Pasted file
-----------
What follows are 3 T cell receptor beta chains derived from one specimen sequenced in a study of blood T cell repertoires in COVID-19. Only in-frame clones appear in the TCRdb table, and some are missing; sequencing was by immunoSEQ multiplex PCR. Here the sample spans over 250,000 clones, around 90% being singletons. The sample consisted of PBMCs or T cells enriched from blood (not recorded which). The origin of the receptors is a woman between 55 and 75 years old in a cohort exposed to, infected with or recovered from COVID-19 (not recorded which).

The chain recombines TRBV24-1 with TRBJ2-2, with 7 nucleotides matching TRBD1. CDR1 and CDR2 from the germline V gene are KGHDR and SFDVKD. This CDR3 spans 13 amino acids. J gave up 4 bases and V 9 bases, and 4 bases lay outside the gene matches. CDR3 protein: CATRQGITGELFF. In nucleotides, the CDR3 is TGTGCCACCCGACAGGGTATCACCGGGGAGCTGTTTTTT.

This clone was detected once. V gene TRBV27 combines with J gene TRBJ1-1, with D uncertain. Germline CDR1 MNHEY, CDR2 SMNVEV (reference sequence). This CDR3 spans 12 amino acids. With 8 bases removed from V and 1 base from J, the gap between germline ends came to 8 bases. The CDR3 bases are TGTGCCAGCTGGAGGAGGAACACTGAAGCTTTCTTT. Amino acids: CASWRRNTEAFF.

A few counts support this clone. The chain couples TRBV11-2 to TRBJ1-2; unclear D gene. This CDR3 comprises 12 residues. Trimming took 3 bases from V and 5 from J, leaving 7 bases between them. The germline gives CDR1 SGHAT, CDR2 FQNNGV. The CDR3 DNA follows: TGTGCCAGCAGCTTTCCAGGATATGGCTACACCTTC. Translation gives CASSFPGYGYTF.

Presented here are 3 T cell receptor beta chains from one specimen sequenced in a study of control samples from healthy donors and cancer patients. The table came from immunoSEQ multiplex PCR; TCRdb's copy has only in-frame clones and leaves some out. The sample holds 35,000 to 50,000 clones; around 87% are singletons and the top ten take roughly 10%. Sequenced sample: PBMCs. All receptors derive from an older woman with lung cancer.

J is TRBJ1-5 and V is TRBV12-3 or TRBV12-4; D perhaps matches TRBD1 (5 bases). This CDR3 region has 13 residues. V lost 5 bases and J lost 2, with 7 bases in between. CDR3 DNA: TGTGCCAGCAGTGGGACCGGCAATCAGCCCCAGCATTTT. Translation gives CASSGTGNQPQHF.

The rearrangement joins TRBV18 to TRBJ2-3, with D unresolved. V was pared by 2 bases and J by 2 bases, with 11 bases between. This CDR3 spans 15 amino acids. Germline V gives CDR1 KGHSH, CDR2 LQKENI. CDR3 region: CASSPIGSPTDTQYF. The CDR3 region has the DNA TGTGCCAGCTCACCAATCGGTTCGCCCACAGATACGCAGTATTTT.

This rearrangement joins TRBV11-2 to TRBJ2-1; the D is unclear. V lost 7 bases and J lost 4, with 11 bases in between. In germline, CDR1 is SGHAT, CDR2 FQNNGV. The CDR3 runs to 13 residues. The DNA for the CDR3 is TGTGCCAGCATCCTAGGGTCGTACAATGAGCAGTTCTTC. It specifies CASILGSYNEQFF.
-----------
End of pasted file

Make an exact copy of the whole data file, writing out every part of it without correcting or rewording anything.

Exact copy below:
What follows are 3 T cell receptor beta chains derived from one specimen sequenced in a study of blood T cell repertoires in COVID-19. Only in-frame clones appear in the TCRdb table, and some are missing; sequencing was by immunoSEQ multiplex PCR. Here the sample spans over 250,000 clones, around 90% being singletons. The sample consisted of PBMCs or T cells enriched from blood (not recorded which). The origin of the receptors is a woman between 55 and 75 years old in a cohort exposed to, infected with or recovered from COVID-19 (not recorded which).

The chain recombines TRBV24-1 with TRBJ2-2, with 7 nucleotides matching TRBD1. CDR1 and CDR2 from the germline V gene are KGHDR and SFDVKD. This CDR3 spans 13 amino acids. J gave up 4 bases and V 9 bases, and 4 bases lay outside the gene matches. CDR3 protein: CATRQGITGELFF. In nucleotides, the CDR3 is TGTGCCACCCGACAGGGTATCACCGGGGAGCTGTTTTTT.

This clone was detected once. V gene TRBV27 combines with J gene TRBJ1-1, with D uncertain. Germline CDR1 MNHEY, CDR2 SMNVEV (reference sequence). This CDR3 spans 12 amino acids. With 8 bases removed from V and 1 base from J, the gap between germline ends came to 8 bases. The CDR3 bases are TGTGCCAGCTGGAGGAGGAACACTGAAGCTTTCTTT. Amino acids: CASWRRNTEAFF.

A few counts support this clone. The chain couples TRBV11-2 to TRBJ1-2; unclear D gene. This CDR3 comprises 12 residues. Trimming took 3 bases from V and 5 from J, leaving 7 bases between them. The germline gives CDR1 SGHAT, CDR2 FQNNGV. The CDR3 DNA follows: TGTGCCAGCAGCTTTCCAGGATATGGCTACACCTTC. Translation gives CASSFPGYGYTF.

Presented here are 3 T cell receptor beta chains from one specimen sequenced in a study of control samples from healthy donors and cancer patients. The table came from immunoSEQ multiplex PCR; TCRdb's copy has only in-frame clones and leaves some out. The sample holds 35,000 to 50,000 clones; around 87% are singletons and the top ten take roughly 10%. Sequenced sample: PBMCs. All receptors derive from an older woman with lung cancer.

J is TRBJ1-5 and V is TRBV12-3 or TRBV12-4; D perhaps matches TRBD1 (5 bases). This CDR3 region has 13 residues. V lost 5 bases and J lost 2, with 7 bases in between. CDR3 DNA: TGTGCCAGCAGTGGGACCGGCAATCAGCCCCAGCATTTT. Translation gives CASSGTGNQPQHF.

The rearrangement joins TRBV18 to TRBJ2-3, with D unresolved. V was pared by 2 bases and J by 2 bases, with 11 bases between. This CDR3 spans 15 amino acids. Germline V gives CDR1 KGHSH, CDR2 LQKENI. CDR3 region: CASSPIGSPTDTQYF. The CDR3 region has the DNA TGTGCCAGCTCACCAATCGGTTCGCCCACAGATACGCAGTATTTT.

This rearrangement joins TRBV11-2 to TRBJ2-1; the D is unclear. V lost 7 bases and J lost 4, with 11 bases in between. In germline, CDR1 is SGHAT, CDR2 FQNNGV. The CDR3 runs to 13 residues. The DNA for the CDR3 is TGTGCCAGCATCCTAGGGTCGTACAATGAGCAGTTCTTC. It specifies CASILGSYNEQFF.